Court allows Musharraf to leave Pakistan
Musharraf is dealing with many charges and court cases including treason and murder
A court in Karachi on Thursday ordered Pakistan's government to lift a travel ban on former military ruler Pervez Musharraf in 15 days' time, his lawyer said, possibly drawing a line under a raft of legal troubles.
Musharraf has been battling several court cases since he returned to Pakistan last year to fight elections, including treason charges for imposing emergency rule in 2007, stoking tensions between civilian authorities and the powerful military.
His exit from Pakistan could help ease those tensions at a time when the country is fighting a resurgent Taliban following a brazen attack on Karachi's airport this week.
"The court has allowed our appeal and ordered to strike down Musharraf's name from the Exit Control List. The order will be executed after 15 days," lawyer Farogh Naseem told AFP.
The delayed execution of the order "will give time to the government to appeal in a superior court if they so desire", he added.
Musharraf, 70, flew to Karachi in April to undergo medical tests.
He has said he wants the travel ban lifted so he can visit his sick mother in Dubai, but many in Pakistan see it as a ruse to flee the country and avoid the litany of criminal cases against him dating back to his 1999-2008 rule.
He also faces several murder cases.
The former commando has been staying with his daughter in Karachi where he traveled for the tests at a navy-run hospital.
He has been having medical treatment since January, when he was rushed to hospital after suffering heart problems on his way to court for a hearing.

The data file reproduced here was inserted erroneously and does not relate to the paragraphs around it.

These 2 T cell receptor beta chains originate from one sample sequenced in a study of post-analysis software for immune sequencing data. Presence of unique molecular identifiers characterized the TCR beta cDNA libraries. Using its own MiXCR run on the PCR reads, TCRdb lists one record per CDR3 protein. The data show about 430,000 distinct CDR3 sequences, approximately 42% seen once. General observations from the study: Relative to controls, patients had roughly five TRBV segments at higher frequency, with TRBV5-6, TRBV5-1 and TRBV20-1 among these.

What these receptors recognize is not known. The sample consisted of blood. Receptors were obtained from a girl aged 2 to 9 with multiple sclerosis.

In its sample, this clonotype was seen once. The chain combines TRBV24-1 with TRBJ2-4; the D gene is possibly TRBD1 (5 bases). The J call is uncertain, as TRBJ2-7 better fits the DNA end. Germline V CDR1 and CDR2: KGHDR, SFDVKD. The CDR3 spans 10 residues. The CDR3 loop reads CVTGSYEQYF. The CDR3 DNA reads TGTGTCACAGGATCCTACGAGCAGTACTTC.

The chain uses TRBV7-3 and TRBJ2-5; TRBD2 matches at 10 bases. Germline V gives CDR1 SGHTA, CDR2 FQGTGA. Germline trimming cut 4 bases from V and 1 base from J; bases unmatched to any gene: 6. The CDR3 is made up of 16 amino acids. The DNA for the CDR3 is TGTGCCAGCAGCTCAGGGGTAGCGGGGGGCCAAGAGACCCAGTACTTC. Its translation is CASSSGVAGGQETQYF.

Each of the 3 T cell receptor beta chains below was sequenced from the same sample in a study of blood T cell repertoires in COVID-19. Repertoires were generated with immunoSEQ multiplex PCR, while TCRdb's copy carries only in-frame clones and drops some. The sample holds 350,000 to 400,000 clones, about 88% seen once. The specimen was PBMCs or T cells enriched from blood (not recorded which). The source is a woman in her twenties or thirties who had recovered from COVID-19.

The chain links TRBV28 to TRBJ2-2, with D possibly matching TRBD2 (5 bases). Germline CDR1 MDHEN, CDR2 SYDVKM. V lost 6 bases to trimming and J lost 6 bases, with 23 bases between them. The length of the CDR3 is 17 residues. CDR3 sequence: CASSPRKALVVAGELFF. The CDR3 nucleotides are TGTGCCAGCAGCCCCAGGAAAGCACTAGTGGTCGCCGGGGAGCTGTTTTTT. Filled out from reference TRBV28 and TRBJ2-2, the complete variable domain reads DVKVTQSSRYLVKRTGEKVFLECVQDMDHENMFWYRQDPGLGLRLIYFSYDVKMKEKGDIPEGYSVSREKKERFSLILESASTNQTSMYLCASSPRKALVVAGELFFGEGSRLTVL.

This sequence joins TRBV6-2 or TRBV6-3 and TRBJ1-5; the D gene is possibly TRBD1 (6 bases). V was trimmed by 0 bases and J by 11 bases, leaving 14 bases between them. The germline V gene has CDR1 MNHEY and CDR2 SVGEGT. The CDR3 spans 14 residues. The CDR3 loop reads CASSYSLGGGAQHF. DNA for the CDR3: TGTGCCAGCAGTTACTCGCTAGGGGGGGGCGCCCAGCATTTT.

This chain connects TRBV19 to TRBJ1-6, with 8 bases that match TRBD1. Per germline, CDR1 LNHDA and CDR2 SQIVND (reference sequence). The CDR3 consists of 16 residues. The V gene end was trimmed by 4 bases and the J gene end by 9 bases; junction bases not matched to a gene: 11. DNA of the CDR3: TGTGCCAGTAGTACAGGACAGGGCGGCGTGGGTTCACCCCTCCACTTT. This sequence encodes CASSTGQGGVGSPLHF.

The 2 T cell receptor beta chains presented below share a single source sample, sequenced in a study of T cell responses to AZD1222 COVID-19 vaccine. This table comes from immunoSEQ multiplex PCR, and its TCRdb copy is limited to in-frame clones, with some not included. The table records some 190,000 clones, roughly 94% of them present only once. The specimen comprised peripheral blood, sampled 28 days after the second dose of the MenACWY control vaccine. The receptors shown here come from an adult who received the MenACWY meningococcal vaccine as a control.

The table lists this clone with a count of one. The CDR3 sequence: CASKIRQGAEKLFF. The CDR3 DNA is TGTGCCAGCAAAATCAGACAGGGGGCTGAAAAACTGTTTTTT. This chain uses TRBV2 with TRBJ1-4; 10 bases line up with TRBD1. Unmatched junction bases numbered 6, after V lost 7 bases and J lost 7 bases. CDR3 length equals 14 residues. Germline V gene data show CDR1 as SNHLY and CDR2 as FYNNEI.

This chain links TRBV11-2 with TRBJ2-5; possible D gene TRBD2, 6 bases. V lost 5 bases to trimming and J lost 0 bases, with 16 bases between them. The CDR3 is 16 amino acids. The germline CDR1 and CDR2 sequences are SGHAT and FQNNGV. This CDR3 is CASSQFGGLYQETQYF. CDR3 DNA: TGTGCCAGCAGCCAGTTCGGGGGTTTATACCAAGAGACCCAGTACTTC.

After his indictment for treason in March, Musharraf asked to be allowed to visit his mother, who is in her 90s, but was denied permission.
The ex-general, who seized power in 1999 and resigned in 2008, has pleaded not guilty to the treason charges.
Musharraf is also on bail in three other major cases linked to his time in power including the 2007 assassination of opposition leader Benazir Bhutto in a gun and suicide attack, and the murder of Baluch nationalist leader Nawab Akbar Bugti in 2006.
The hearing comes as pressure mounts on Pakistan to strike the Taliban's headquarters in the North Waziristan tribal district following the all-night siege of Karachi airport on Monday that left 37 dead including 10 attackers.
The assault was followed on Wednesday by the first two US drone strikes on Pakistan soil this year that killed at least 16 militants, raising suspicions of coordination between the two countries after the program was reportedly suspended to give Islamabad space to pursue a peace process.